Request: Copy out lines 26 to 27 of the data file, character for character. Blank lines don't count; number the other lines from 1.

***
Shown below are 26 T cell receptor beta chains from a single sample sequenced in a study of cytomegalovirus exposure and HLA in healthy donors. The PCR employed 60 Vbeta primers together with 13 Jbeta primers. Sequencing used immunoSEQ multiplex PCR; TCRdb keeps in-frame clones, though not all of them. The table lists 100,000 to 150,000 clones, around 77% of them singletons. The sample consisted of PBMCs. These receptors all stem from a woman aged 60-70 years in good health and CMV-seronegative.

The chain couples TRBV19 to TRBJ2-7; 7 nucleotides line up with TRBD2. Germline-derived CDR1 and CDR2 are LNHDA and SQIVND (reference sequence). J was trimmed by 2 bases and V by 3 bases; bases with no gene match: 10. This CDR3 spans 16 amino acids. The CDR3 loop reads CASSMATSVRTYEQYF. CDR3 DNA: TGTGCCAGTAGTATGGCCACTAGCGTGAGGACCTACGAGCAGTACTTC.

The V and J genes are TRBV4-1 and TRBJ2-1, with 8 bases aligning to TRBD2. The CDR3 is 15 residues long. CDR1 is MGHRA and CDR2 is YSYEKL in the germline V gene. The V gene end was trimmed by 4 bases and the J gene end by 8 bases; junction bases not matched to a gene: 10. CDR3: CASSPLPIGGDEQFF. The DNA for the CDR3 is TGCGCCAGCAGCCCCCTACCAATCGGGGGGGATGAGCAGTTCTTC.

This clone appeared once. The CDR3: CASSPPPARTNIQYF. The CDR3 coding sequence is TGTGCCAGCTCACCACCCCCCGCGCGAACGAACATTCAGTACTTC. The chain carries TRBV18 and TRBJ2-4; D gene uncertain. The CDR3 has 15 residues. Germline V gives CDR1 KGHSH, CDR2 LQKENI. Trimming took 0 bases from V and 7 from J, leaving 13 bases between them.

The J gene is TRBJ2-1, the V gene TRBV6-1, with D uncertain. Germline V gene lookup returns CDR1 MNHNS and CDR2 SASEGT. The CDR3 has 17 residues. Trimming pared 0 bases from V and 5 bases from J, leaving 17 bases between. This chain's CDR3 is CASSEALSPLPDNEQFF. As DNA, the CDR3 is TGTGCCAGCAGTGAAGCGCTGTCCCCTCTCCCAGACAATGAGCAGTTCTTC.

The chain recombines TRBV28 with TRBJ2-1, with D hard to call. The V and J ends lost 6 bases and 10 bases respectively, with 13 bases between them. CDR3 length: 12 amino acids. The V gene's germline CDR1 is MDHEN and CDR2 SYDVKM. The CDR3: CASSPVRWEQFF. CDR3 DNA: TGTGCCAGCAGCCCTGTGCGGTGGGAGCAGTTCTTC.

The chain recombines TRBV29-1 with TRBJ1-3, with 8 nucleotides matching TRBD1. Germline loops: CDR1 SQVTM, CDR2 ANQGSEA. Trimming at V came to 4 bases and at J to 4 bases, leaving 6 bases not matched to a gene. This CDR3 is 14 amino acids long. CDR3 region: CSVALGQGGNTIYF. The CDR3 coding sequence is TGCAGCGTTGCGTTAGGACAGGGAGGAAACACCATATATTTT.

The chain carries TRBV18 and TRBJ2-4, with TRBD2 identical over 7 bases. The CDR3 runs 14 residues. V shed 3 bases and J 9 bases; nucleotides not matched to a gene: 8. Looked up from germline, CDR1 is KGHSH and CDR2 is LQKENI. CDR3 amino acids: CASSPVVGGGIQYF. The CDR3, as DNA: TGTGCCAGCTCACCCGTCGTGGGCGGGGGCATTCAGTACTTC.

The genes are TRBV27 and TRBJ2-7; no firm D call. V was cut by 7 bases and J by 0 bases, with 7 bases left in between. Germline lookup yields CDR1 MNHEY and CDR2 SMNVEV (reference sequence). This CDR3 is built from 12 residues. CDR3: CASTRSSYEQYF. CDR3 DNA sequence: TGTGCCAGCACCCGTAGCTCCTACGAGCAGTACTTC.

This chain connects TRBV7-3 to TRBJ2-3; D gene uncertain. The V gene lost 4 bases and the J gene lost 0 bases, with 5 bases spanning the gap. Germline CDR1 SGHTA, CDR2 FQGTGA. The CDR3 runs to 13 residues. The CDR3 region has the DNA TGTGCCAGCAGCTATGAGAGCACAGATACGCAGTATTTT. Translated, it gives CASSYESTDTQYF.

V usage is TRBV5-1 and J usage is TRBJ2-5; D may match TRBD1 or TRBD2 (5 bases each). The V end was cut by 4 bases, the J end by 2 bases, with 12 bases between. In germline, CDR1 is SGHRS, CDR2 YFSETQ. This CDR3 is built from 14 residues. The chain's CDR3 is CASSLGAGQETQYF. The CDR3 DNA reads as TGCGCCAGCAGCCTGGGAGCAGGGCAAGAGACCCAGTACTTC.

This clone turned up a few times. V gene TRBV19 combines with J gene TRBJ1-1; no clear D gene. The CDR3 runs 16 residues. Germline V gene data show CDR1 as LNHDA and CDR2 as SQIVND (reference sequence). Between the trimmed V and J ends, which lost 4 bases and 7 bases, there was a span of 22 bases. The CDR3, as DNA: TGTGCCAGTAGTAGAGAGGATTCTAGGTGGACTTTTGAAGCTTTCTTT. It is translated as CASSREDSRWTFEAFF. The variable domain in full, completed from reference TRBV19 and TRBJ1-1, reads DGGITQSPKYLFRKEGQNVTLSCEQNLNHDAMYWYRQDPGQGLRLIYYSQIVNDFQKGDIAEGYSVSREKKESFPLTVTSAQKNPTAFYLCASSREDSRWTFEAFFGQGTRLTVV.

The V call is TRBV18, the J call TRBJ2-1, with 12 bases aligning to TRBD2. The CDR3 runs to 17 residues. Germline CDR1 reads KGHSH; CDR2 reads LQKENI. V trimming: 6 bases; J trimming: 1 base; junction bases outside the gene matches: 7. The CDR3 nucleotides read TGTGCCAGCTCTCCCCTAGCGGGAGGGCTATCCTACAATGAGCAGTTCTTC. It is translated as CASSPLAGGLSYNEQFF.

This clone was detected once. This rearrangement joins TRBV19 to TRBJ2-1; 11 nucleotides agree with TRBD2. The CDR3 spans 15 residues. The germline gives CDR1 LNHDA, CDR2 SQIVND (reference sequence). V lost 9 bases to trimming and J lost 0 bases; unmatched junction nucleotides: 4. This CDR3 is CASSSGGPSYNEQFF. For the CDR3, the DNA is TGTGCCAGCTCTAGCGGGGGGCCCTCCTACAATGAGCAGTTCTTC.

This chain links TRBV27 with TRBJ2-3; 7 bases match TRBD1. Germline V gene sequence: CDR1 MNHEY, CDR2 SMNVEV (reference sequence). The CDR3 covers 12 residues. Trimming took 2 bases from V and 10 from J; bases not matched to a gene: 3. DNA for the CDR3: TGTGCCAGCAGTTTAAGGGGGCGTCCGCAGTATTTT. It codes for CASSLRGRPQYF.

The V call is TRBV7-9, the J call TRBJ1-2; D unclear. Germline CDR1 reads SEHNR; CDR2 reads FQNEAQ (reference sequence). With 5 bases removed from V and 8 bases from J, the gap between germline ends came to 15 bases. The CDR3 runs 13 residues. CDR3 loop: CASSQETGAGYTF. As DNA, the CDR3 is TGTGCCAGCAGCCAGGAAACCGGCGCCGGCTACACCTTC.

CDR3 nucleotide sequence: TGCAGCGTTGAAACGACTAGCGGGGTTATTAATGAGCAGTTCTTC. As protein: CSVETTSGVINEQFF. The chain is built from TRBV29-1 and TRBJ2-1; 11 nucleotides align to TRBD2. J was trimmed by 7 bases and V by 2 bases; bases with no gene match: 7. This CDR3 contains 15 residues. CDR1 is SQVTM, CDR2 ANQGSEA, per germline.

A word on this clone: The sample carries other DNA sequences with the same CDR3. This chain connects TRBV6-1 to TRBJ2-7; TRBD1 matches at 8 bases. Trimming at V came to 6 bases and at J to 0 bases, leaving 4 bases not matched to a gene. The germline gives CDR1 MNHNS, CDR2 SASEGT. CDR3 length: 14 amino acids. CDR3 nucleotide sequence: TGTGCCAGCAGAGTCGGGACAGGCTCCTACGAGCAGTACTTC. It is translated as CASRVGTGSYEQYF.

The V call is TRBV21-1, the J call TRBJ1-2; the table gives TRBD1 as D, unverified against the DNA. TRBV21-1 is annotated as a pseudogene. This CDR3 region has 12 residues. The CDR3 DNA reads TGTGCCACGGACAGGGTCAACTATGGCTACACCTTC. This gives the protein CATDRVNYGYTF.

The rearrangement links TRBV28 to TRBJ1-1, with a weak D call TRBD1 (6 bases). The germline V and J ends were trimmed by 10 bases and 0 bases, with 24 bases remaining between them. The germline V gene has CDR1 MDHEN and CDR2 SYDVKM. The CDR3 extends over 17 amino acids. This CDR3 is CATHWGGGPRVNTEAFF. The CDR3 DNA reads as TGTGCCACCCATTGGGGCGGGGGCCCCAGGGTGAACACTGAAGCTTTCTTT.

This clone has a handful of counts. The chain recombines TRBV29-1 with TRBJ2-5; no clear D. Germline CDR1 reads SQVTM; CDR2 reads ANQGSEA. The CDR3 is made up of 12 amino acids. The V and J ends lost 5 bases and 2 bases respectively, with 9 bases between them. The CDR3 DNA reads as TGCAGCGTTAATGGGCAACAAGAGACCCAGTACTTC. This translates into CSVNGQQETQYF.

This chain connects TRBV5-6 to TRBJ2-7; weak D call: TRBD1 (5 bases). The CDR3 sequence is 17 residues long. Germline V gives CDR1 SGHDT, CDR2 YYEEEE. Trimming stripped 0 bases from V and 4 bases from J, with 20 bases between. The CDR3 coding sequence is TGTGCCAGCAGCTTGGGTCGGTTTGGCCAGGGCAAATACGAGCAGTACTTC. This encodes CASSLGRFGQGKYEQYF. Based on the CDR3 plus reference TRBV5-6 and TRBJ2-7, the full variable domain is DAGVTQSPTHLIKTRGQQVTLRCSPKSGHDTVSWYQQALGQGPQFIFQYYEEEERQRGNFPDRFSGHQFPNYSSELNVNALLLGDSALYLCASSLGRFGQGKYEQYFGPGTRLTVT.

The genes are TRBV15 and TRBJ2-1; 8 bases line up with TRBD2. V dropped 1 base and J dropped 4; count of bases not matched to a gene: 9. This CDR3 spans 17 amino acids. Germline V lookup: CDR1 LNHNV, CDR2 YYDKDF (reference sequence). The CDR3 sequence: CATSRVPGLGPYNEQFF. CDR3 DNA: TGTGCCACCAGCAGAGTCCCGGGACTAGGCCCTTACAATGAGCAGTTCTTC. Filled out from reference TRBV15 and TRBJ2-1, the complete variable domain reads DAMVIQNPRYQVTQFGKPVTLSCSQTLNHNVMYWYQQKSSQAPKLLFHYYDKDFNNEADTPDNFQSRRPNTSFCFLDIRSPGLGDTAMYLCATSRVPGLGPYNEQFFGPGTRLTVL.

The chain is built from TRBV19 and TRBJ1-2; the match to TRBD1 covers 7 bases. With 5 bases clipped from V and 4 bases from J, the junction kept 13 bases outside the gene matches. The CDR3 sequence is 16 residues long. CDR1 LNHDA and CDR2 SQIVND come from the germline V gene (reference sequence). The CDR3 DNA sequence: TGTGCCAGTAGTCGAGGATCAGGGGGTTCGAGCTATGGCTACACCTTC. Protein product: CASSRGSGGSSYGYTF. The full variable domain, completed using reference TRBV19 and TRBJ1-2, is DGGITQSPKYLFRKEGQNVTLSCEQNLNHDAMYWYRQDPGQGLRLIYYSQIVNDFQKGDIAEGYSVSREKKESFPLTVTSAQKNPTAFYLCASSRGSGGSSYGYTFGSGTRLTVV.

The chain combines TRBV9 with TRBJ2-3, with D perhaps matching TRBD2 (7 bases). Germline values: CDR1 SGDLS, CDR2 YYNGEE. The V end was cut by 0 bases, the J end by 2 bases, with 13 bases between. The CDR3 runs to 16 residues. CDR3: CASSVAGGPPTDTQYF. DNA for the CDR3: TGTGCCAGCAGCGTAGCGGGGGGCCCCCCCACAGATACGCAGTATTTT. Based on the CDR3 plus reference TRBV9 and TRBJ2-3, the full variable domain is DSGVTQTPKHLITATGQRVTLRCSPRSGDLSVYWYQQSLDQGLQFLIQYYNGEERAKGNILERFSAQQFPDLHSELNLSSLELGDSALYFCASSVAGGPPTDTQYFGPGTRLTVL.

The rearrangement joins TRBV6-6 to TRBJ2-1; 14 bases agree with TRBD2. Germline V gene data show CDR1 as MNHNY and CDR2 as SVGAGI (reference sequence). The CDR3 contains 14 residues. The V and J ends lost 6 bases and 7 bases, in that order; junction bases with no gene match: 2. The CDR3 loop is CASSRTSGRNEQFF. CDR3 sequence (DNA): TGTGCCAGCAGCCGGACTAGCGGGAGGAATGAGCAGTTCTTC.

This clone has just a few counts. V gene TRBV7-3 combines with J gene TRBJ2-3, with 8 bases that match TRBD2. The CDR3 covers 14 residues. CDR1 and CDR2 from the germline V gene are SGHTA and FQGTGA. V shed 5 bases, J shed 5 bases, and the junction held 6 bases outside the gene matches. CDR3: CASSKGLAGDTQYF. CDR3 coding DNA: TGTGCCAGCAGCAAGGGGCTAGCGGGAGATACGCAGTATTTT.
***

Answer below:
The rearrangement joins TRBV6-6 to TRBJ2-1; 14 bases agree with TRBD2. Germline V gene data show CDR1 as MNHNY and CDR2 as SVGAGI (reference sequence). The CDR3 contains 14 residues. The V and J ends lost 6 bases and 7 bases, in that order; junction bases with no gene match: 2. The CDR3 loop is CASSRTSGRNEQFF. CDR3 sequence (DNA): TGTGCCAGCAGCCGGACTAGCGGGAGGAATGAGCAGTTCTTC.

This clone has just a few counts. V gene TRBV7-3 combines with J gene TRBJ2-3, with 8 bases that match TRBD2. The CDR3 covers 14 residues. CDR1 and CDR2 from the germline V gene are SGHTA and FQGTGA. V shed 5 bases, J shed 5 bases, and the junction held 6 bases outside the gene matches. CDR3: CASSKGLAGDTQYF. CDR3 coding DNA: TGTGCCAGCAGCAAGGGGCTAGCGGGAGATACGCAGTATTTT.